A Small Victory in the Struggle for the Capital P

I was contacted some time ago to write an article on contemporary Paganism for the Oxford Research Encyclopedia of Religion, now in production. After the usual writerly procrastination, I cranked out my 8,000 words (or whatever it was) and sent it in.

Then, in April, the copyedited version arrived for my approval. No problems there — except every instance of the word “Pagan” had been lowercased, except where it began a sentence.

I was quietly furious. The campaign for the capital P is not going to be won in a day.

One thing caught my eye — the editor who had contacted me (not the copyeditor) had a Indian name, Krishnan P_______. So whether a devout Hindu or not, perhaps he would be receptive to an argument based on a sort of semantic parallel. Like this:

  • “Pagan,” like “Hindu,” was a term imposed by outsiders.
  • Like “Hindu,” it covers a variety of worship traditions and philosophies —  admittedly not quite so many. But every bit as old, if you apply it all the way back, which I do.
  • Finally, the people whom it describes have come to use it as a neutral or even positive descriptor of who they are.
  • And publishers and academic groups increasingly use the capital P in the interest of fairness as a parallel to capital-M Muslim and so on.

And to my delight, he replied, “Thanks for writing to me. As per your concern, we will retain the capitalization for the word ‘Pagan’ throughout the article.”

Some British academics have been slow to accept this eminently sensible approach. At least one scholar I know wants to treat “paganism” as a collection of practices that pre-date the Big Five religions but are also found within them.

For instance, in his system, a pilgrimage to a sacred site is “pagan” no matter who does it. So my cousin who is currently four days along the Camino de Santiago (I think he is in Pamplona tonight) is carrying out a “pagan practice.”1)I would love to walk it myself, and I am obviously not Christian, so I am not sure how I would categorize that! But I think that “Pagan” has more use as an umbrella for more than the new religious movements usually associated with it.  So onward to lexicological victory!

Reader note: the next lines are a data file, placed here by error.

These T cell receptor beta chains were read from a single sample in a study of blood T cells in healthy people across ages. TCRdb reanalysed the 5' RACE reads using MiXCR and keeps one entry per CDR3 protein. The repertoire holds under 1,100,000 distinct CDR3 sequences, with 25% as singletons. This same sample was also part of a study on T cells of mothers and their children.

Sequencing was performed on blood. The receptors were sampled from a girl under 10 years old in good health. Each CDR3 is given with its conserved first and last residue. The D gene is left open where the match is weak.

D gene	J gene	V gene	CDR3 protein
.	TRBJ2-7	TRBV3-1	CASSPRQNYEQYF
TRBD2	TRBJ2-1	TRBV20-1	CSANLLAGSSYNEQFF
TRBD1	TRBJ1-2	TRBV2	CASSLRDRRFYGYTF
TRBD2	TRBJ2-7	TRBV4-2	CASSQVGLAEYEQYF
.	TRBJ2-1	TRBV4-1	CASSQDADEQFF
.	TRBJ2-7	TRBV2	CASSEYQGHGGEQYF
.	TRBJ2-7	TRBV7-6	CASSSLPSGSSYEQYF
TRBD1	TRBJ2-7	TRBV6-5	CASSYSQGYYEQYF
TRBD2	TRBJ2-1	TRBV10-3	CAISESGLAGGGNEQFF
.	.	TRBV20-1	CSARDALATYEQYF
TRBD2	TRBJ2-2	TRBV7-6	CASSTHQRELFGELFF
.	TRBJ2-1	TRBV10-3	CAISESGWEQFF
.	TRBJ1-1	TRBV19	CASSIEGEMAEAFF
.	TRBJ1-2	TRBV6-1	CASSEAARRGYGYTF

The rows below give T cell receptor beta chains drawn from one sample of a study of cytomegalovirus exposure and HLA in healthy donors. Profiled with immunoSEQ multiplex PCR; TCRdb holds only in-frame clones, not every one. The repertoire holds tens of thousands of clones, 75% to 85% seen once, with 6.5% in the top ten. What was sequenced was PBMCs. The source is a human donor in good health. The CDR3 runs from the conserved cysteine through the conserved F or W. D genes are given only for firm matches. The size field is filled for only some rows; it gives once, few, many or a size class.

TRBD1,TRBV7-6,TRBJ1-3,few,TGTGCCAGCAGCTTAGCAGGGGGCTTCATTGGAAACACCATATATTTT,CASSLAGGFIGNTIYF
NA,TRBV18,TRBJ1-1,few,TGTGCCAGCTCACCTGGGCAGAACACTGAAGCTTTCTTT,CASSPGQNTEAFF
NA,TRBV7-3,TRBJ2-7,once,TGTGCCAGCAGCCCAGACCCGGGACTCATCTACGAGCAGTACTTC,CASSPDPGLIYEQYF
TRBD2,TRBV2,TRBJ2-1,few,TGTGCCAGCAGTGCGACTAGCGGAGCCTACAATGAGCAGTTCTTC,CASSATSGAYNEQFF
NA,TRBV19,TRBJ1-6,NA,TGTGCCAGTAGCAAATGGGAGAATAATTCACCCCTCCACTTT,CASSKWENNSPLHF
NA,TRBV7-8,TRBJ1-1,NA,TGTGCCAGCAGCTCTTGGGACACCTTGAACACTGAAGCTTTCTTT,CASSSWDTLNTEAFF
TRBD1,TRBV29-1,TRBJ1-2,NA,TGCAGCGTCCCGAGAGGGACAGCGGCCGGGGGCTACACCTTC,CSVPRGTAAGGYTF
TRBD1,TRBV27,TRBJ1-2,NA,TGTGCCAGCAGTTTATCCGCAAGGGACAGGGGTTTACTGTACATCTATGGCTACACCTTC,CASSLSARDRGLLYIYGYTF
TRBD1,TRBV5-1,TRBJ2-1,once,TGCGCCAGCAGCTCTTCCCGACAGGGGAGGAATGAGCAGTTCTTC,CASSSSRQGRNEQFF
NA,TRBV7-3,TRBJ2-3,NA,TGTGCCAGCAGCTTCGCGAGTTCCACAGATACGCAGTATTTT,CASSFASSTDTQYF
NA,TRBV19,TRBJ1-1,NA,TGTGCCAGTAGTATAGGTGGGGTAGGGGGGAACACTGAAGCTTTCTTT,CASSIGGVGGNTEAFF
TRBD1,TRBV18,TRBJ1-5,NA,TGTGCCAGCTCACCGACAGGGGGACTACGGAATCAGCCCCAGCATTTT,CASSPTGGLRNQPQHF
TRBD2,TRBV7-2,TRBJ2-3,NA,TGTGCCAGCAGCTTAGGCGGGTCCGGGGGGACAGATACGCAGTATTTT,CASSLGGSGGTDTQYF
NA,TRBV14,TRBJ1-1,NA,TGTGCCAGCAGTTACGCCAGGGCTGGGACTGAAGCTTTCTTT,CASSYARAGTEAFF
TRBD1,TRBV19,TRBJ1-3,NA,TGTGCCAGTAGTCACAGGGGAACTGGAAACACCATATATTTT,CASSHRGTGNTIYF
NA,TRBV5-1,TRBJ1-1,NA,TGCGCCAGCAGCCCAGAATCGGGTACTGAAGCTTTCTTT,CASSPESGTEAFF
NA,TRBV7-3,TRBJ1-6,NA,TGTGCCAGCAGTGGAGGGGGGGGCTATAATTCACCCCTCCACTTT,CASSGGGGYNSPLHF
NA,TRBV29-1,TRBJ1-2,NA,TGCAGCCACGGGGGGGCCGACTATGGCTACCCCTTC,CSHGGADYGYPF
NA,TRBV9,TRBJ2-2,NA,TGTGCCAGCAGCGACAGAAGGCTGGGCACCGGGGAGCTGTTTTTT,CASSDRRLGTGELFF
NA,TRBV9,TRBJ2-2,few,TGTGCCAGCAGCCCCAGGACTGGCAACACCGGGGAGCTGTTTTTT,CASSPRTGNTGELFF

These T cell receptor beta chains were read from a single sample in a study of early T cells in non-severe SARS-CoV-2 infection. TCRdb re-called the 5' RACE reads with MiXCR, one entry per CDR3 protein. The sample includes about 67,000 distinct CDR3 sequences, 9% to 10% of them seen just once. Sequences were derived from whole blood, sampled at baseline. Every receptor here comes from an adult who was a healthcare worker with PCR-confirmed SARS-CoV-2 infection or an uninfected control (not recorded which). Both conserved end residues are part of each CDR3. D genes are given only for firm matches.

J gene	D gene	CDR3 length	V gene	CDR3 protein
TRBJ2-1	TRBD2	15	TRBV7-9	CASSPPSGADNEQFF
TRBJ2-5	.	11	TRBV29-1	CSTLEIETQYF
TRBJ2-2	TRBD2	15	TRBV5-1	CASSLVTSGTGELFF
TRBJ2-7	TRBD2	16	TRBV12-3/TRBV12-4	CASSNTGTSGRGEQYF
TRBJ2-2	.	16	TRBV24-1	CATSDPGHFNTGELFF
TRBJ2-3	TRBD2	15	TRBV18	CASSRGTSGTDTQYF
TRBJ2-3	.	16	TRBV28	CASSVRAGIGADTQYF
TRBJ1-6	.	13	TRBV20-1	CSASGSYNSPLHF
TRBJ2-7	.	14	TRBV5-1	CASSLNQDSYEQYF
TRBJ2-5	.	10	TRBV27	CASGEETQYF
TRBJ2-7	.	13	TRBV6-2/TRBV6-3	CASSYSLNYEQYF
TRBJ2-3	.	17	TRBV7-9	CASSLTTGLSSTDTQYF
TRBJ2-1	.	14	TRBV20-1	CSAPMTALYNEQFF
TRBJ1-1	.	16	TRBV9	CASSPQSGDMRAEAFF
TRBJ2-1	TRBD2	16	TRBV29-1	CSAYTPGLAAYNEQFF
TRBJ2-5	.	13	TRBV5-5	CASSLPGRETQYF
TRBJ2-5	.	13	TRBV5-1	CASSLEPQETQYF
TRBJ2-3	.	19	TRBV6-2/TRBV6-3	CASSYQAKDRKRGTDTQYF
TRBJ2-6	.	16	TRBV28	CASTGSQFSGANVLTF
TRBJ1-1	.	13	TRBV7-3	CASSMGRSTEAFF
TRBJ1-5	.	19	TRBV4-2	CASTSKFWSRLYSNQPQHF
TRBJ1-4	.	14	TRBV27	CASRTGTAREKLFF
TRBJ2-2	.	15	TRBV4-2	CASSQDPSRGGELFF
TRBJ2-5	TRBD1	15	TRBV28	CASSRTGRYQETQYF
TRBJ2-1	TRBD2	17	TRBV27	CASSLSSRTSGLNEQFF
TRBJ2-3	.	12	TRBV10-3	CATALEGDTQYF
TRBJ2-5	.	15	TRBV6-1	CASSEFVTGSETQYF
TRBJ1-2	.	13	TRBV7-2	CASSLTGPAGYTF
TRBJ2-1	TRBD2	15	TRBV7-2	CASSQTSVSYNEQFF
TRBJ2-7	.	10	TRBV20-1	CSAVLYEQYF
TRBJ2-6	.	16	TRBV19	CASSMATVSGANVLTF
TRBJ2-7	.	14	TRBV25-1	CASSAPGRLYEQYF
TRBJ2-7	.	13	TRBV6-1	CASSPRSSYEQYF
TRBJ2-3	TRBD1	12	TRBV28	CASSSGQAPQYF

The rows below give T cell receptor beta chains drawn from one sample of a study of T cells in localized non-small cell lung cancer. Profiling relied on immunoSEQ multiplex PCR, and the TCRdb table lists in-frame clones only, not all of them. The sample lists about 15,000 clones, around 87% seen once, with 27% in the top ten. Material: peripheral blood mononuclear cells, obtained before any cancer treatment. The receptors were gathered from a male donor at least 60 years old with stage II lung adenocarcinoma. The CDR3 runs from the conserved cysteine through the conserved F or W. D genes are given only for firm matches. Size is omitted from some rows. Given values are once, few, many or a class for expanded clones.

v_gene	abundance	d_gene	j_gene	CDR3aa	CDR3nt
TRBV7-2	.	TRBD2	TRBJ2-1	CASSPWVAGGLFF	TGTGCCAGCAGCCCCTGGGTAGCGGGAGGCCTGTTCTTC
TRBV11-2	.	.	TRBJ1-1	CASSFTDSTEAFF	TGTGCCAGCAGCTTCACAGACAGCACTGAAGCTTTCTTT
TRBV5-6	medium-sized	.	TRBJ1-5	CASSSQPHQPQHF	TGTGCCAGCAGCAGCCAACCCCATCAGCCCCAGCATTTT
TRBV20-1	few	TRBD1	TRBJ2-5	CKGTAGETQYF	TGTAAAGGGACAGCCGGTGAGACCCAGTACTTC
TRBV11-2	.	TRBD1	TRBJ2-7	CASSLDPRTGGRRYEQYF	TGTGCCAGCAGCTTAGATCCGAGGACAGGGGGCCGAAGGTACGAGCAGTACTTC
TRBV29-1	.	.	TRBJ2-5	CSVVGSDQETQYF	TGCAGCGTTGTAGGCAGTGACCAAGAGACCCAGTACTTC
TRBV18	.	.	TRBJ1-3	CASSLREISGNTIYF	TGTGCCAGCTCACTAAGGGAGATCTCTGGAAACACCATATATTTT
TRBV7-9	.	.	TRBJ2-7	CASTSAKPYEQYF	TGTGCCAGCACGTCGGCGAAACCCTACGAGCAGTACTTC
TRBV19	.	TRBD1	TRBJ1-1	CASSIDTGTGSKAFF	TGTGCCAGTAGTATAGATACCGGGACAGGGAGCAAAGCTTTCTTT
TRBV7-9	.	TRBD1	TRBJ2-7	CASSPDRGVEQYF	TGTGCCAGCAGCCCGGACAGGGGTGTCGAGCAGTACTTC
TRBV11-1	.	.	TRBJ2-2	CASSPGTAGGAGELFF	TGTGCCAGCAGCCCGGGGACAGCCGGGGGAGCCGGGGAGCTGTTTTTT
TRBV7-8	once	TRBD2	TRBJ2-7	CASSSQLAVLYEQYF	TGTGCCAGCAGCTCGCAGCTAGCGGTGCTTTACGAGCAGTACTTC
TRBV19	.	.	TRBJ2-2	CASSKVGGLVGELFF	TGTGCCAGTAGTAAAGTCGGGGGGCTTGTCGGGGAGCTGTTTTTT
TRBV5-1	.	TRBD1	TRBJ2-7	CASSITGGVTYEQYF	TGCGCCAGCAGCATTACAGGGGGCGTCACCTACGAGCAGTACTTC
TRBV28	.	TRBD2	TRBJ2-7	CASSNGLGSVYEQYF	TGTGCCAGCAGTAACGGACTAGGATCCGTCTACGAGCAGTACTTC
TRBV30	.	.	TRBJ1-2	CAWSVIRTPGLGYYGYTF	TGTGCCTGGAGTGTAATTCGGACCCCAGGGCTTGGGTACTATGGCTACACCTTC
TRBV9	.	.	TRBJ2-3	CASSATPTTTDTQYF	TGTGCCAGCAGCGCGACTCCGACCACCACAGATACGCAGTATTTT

Notes   [ + ]

1. I would love to walk it myself, and I am obviously not Christian, so I am not sure how I would categorize that!

2 thoughts on “A Small Victory in the Struggle for the Capital P

  1. I–a life-long Pagan–have taken advantage of the energetic and mindful qualities of a few Catholic churches to carry out specifically Pagan or Craft activities, usually involving ancestors or those before us. Both Mission Dolores (original and new) in San Francisco and St. Louis Cathedral in New Orleans.

  2. I’ve had similar experiences. I wrote an article for one journal, using the upper-case “P” for modern Paganism (although I do favour the lower-case “p” when referencing Europe’s pre-Christian belief systems) and they then converted every instance to the lower-case. I requested that they reverted to my original form, explaining my reasons, but the journal editor flatly refused, effectively ignoring the points that I had raised and insisting that I had to stick to the spelling and punctuation that they had listed on their guide sheet. Conversely, I had exactly the same situation crop up with another journal, but when I explained the situation to the editor, they were more than happy to make the change and ensure that the capital “P” was used.

    I guess that the moral of this story is that a conducive editor who is happy to discuss things with their authors is a very good thing.

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